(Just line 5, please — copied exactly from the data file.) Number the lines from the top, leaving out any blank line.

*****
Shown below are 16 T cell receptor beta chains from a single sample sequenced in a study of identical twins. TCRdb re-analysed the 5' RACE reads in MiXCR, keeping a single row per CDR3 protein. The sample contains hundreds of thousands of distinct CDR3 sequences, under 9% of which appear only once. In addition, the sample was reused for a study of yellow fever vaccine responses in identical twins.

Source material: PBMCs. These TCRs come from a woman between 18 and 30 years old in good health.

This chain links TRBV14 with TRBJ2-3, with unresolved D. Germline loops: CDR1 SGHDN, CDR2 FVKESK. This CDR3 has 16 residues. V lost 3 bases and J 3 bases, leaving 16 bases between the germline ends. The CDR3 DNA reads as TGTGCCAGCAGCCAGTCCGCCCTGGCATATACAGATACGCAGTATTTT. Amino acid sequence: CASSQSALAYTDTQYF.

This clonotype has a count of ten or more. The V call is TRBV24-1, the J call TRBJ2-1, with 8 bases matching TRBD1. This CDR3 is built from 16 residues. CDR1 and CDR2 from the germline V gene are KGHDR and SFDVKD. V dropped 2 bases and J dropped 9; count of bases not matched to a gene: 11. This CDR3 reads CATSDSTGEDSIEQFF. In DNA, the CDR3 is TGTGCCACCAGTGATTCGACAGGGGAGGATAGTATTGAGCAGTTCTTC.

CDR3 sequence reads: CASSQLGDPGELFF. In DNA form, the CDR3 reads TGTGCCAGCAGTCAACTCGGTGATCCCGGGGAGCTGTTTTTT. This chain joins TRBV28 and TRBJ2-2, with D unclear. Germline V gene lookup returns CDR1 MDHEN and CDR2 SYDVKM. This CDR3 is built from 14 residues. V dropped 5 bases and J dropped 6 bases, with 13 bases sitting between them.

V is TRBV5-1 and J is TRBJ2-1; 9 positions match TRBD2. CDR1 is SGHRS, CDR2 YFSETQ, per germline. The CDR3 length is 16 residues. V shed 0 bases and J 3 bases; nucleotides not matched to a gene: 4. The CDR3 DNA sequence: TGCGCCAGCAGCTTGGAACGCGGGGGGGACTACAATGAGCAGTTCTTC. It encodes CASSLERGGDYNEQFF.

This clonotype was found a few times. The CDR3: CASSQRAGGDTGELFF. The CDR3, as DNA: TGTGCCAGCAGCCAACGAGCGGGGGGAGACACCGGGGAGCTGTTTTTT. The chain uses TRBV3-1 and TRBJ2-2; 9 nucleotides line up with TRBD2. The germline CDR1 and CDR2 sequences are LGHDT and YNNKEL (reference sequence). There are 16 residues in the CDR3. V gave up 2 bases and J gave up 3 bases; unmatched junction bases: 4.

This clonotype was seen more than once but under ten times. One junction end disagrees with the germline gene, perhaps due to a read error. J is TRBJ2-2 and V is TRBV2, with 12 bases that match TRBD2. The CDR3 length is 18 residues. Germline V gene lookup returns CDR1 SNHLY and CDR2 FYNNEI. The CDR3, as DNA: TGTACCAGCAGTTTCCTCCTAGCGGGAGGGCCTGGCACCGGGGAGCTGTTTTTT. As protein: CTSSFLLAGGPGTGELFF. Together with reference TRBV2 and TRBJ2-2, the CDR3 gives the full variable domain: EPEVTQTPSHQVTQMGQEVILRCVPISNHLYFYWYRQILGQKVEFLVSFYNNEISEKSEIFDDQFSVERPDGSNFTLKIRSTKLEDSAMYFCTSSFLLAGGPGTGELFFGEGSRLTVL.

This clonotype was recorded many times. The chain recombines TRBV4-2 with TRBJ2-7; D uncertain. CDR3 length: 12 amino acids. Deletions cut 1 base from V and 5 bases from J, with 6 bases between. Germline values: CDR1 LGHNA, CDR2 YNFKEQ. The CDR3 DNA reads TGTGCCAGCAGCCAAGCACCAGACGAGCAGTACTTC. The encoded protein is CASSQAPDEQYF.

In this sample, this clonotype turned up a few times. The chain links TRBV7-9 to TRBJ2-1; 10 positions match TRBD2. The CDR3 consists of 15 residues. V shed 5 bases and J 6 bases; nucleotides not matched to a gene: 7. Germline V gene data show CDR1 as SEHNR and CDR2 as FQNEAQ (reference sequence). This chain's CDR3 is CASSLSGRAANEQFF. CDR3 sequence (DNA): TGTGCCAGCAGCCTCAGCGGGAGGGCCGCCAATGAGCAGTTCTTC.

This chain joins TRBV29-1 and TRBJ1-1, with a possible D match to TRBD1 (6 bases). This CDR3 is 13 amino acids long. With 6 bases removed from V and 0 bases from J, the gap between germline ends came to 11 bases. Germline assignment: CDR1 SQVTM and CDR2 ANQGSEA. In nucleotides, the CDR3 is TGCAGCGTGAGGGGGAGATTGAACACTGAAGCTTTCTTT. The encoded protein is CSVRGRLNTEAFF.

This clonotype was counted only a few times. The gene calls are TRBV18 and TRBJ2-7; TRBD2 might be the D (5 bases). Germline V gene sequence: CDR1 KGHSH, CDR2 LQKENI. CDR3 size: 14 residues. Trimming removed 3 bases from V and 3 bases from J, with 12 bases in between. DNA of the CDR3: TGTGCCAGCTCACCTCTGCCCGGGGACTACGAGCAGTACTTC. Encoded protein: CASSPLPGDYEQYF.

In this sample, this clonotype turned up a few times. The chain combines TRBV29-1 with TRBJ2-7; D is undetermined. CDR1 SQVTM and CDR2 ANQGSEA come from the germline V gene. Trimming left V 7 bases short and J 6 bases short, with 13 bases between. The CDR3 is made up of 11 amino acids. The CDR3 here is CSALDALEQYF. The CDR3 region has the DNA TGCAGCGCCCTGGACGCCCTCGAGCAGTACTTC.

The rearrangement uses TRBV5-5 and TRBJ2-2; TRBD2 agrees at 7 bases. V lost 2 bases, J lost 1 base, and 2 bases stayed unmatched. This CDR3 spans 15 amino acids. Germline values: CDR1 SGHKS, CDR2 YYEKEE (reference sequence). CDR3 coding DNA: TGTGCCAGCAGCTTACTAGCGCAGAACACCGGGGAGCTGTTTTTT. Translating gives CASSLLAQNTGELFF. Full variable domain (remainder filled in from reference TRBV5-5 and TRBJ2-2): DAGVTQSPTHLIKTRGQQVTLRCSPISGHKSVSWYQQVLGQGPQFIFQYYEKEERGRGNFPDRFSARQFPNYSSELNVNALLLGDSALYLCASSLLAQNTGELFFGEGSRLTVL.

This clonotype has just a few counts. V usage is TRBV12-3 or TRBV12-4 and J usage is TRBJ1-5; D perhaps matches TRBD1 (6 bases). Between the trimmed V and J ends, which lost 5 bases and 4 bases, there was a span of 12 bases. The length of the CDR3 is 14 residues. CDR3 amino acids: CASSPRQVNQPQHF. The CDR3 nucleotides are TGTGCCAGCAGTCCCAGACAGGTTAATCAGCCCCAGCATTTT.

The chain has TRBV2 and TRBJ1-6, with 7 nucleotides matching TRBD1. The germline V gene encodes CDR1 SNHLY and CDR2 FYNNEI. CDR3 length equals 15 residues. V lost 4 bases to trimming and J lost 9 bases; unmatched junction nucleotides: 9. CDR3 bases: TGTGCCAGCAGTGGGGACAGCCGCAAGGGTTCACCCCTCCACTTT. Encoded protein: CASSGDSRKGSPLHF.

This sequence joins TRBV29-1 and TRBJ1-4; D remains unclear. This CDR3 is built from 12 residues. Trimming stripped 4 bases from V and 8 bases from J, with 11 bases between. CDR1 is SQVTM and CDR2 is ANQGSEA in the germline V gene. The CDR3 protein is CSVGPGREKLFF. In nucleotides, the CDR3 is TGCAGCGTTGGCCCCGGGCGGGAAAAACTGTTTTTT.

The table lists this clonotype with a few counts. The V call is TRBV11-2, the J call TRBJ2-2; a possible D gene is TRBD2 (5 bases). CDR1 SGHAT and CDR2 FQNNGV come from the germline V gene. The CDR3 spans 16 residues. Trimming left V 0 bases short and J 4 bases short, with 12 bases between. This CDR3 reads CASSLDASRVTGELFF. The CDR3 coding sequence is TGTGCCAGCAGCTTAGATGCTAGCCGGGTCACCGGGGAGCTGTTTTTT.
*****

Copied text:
CDR3 sequence reads: CASSQLGDPGELFF. In DNA form, the CDR3 reads TGTGCCAGCAGTCAACTCGGTGATCCCGGGGAGCTGTTTTTT. This chain joins TRBV28 and TRBJ2-2, with D unclear. Germline V gene lookup returns CDR1 MDHEN and CDR2 SYDVKM. This CDR3 is built from 14 residues. V dropped 5 bases and J dropped 6 bases, with 13 bases sitting between them.